Communities along pipeline routes warned about TransCanada’s problematic track record

For Immediate Release

June 2, Algonquin Territory (Ottawa)– TransCanada’s underbelly is exposed in a new report by the Polaris Institute that paints a troubling picture of the company’s track record. The report entitled Unplugging the Dirty Energy Economy: A Corporate Profile of Canadian Pipeline Company TransCanada, dissects the company piece by piece in order to critically examine its economic, political, social and environmental track record and provides valuable information that communities in contact with TransCanada should be aware of.

This new report from from the Polaris Institute will be a key resource for people who are facing the real possibility of a TransCanada pipeline passing through their communities. The case studies and stories presented in the profile show that  these communities have good reasons to doubt the information that they are receiving from the company.

“This report adds to the growing pile of evidence that shows how TransCanada is not dealing with communities in good faith” says Richard Girard, Executive Director of the Polaris Institute. “Despite the company’s immense financial power and political influence, opponents are successfully using the type of information included in the report to build unprecedented levels of public opposition to the TransCanada’’s projects right across North America,” added Girard.

"These case studies show the disregard in which Transcanada treats communities in Canada and the U.S. including my home community of the Lubicon Cree," explains Melina Laboucan-Massimo,member of the Lubicon Cree First Nation and Climate and Energy Campaigner with Greenpeace Canada. “My community has experienced first hand the toxic effects TransCanada's pipelines bring with them. Communities should beware and know there are better solutions to our community problems then the hollow promises TransCanada offers."

According to Dallas Goldtooth, Keystone XL Campaign Organizer for the Indigenous Environmental Network, “this profile will open the door to greater strategic organizing in the struggle to protect Mother Earth from the expansion and development of the dirty Keystone XL pipeline. The land defenders of the Great Plains welcome this powerful tool in its fight against TransCanada’s fossil fuel regime."

TransCanada has gained notoriety for its aggressive tactics, whether it is the systematic use of litigation in order to clear routes for its pipelines, or the consistent influencing of policymakers in Canada and the United States to remove environmental and other regulations that could stand in its way of making more profit. The report highlights anti-democratic tactics that stifle opposition as well as the company’s use of greenwashing to embellish its public image.

Some of the Profile’s findings include:

  1. TransCanada’s gas and oil pipelines leak. It’s not a question of if the pipelines will leak, rather of when, where and how much. Since 2010, when TransCanada’s first oil pipeline came into service, the company has reported 152 oil spills. According to the National Energy Board (NEB), 17 of the 39 major pipeline (gas and oil combined) accidents that have happened in Canada (from 1992 to 2014) occurred on pipelines owned by TransCanada or its subsidiary NGTL. Furthermore, the NEB only discloses 'reportable' breaches and many pipeline incidents never come to public attention.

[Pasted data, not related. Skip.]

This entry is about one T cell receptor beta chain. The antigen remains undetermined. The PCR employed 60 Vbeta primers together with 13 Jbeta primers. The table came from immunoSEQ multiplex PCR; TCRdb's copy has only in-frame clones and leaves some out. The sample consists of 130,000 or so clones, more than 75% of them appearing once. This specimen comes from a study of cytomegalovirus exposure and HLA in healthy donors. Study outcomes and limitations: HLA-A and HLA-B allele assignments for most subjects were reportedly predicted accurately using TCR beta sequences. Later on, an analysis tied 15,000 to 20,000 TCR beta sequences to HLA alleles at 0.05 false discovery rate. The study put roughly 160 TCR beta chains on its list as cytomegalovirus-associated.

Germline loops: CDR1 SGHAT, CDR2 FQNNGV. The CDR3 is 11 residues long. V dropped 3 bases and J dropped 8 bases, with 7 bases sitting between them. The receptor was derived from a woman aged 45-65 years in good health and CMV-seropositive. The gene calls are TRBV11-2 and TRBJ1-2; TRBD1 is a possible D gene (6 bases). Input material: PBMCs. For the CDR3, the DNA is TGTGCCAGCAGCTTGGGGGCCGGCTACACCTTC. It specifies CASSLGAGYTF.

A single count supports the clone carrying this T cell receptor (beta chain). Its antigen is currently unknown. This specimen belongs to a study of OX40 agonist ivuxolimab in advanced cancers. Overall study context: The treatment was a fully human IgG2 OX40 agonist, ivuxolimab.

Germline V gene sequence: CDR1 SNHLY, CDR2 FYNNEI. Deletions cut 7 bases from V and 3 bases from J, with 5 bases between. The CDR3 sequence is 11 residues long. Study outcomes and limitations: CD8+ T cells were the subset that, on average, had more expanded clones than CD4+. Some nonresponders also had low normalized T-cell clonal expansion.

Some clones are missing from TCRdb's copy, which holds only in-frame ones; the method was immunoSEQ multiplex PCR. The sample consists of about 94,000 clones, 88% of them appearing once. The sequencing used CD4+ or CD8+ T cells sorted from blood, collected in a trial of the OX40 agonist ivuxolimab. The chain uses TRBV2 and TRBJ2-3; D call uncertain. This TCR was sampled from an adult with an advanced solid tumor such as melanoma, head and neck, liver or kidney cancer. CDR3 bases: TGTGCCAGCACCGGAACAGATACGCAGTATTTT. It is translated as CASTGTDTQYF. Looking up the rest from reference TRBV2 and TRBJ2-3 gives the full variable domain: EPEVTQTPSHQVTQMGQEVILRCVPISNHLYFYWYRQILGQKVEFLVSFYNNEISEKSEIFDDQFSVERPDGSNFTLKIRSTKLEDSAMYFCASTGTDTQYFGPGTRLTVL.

2. The company cultivates connections to political decision makers in both Canada and the United States. Examples from the profile include: Phil Fontaine, former National Chief of the Assembly of First Nations in Canada, hired by TransCanada in December 2013 to help win support for the Energy East pipeline from aboriginal communities along the route; Paul Elliott, TransCanada’s U.S. based lobbyist, is the former deputy director of Hillary Clinton’s presidential campaign in 2008/09; and TransCanada board member Derek Burney, is a former Canadian Ambassador to the U.S. (1989-1993).

  3. TransCanada constantly lobbies Canadian and US governments to weaken environmental policies. The company has registered 411 federal lobby communications in Canada between July 2008 and January 2015 making it one of the most active lobbyists of the federal government. Since 2001, TransCanada, together with its subsidiary TransCanada Pipelines, has spent $7.35 million (USD) lobbying the U.S. federal government. Approximately 80% of this total was spent since 2009.

  4. TransCanada has been working with federal agencies and secret services to spy on its opponents. In the US, joint trainings were held with TransCanada, the FBI and other enforcement agencies. TransCanada also hosted presentations for law enforcement officials where the company suggested who should be targeted and profiled by police, what charges they could use and how aggressive they should be. In Canada, a strong collaboration has been established between the federal government, the oil industry, CSIS and the RCMP over the last 10 years.